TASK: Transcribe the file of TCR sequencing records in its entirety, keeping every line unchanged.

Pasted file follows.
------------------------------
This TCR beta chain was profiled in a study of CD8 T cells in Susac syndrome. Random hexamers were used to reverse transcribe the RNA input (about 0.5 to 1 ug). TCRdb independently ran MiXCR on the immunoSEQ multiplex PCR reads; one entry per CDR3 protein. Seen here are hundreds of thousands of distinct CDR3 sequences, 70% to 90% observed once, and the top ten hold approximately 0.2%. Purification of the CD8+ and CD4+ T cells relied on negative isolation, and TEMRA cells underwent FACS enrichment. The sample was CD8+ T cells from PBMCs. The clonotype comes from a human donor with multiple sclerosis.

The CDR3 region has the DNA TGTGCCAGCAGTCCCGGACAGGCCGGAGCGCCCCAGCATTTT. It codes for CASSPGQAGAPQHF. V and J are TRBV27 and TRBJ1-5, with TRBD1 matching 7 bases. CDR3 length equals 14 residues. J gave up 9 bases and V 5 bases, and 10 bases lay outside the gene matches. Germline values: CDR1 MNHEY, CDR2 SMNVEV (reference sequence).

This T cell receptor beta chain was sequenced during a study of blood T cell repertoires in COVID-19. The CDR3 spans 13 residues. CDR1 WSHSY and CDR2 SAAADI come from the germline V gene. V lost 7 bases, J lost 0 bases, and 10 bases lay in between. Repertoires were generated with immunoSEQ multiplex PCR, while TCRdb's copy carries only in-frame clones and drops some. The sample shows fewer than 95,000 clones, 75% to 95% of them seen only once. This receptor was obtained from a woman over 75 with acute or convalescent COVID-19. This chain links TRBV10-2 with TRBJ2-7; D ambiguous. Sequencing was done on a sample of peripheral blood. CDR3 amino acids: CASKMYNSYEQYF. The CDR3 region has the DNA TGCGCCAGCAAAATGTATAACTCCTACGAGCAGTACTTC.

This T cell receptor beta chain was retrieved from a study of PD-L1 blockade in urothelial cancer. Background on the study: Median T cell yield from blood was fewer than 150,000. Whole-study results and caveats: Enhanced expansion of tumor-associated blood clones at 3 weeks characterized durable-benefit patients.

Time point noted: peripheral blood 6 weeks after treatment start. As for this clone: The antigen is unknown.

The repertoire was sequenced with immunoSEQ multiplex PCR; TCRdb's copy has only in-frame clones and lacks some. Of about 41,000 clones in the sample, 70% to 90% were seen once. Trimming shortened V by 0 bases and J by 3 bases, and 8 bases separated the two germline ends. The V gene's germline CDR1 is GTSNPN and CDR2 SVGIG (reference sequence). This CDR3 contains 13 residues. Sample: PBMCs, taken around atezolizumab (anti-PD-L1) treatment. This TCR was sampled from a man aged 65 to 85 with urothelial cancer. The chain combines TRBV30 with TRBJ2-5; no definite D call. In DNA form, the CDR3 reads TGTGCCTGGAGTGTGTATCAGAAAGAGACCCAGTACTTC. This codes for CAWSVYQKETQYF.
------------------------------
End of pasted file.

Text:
This TCR beta chain was profiled in a study of CD8 T cells in Susac syndrome. Random hexamers were used to reverse transcribe the RNA input (about 0.5 to 1 ug). TCRdb independently ran MiXCR on the immunoSEQ multiplex PCR reads; one entry per CDR3 protein. Seen here are hundreds of thousands of distinct CDR3 sequences, 70% to 90% observed once, and the top ten hold approximately 0.2%. Purification of the CD8+ and CD4+ T cells relied on negative isolation, and TEMRA cells underwent FACS enrichment. The sample was CD8+ T cells from PBMCs. The clonotype comes from a human donor with multiple sclerosis.

The CDR3 region has the DNA TGTGCCAGCAGTCCCGGACAGGCCGGAGCGCCCCAGCATTTT. It codes for CASSPGQAGAPQHF. V and J are TRBV27 and TRBJ1-5, with TRBD1 matching 7 bases. CDR3 length equals 14 residues. J gave up 9 bases and V 5 bases, and 10 bases lay outside the gene matches. Germline values: CDR1 MNHEY, CDR2 SMNVEV (reference sequence).

This T cell receptor beta chain was sequenced during a study of blood T cell repertoires in COVID-19. The CDR3 spans 13 residues. CDR1 WSHSY and CDR2 SAAADI come from the germline V gene. V lost 7 bases, J lost 0 bases, and 10 bases lay in between. Repertoires were generated with immunoSEQ multiplex PCR, while TCRdb's copy carries only in-frame clones and drops some. The sample shows fewer than 95,000 clones, 75% to 95% of them seen only once. This receptor was obtained from a woman over 75 with acute or convalescent COVID-19. This chain links TRBV10-2 with TRBJ2-7; D ambiguous. Sequencing was done on a sample of peripheral blood. CDR3 amino acids: CASKMYNSYEQYF. The CDR3 region has the DNA TGCGCCAGCAAAATGTATAACTCCTACGAGCAGTACTTC.

This T cell receptor beta chain was retrieved from a study of PD-L1 blockade in urothelial cancer. Background on the study: Median T cell yield from blood was fewer than 150,000. Whole-study results and caveats: Enhanced expansion of tumor-associated blood clones at 3 weeks characterized durable-benefit patients.

Time point noted: peripheral blood 6 weeks after treatment start. As for this clone: The antigen is unknown.

The repertoire was sequenced with immunoSEQ multiplex PCR; TCRdb's copy has only in-frame clones and lacks some. Of about 41,000 clones in the sample, 70% to 90% were seen once. Trimming shortened V by 0 bases and J by 3 bases, and 8 bases separated the two germline ends. The V gene's germline CDR1 is GTSNPN and CDR2 SVGIG (reference sequence). This CDR3 contains 13 residues. Sample: PBMCs, taken around atezolizumab (anti-PD-L1) treatment. This TCR was sampled from a man aged 65 to 85 with urothelial cancer. The chain combines TRBV30 with TRBJ2-5; no definite D call. In DNA form, the CDR3 reads TGTGCCTGGAGTGTGTATCAGAAAGAGACCCAGTACTTC. This codes for CAWSVYQKETQYF.